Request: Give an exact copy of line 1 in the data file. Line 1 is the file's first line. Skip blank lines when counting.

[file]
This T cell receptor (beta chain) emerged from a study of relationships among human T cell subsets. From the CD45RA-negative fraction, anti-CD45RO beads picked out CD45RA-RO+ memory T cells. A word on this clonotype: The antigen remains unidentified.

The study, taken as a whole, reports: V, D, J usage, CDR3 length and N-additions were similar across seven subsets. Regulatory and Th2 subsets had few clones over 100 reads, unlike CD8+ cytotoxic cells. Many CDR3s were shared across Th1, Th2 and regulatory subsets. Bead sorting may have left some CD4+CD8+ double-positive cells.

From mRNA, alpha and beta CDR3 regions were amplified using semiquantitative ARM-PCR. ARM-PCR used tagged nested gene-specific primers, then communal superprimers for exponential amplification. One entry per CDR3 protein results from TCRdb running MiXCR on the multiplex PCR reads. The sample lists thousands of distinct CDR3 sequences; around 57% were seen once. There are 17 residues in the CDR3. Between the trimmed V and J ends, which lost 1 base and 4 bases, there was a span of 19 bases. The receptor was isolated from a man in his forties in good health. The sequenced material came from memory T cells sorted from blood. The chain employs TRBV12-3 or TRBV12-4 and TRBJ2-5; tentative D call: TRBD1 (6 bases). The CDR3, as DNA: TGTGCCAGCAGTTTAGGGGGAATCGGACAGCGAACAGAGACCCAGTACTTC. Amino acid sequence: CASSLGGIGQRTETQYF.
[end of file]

This T cell receptor (beta chain) emerged from a study of relationships among human T cell subsets. From the CD45RA-negative fraction, anti-CD45RO beads picked out CD45RA-RO+ memory T cells. A word on this clonotype: The antigen remains unidentified.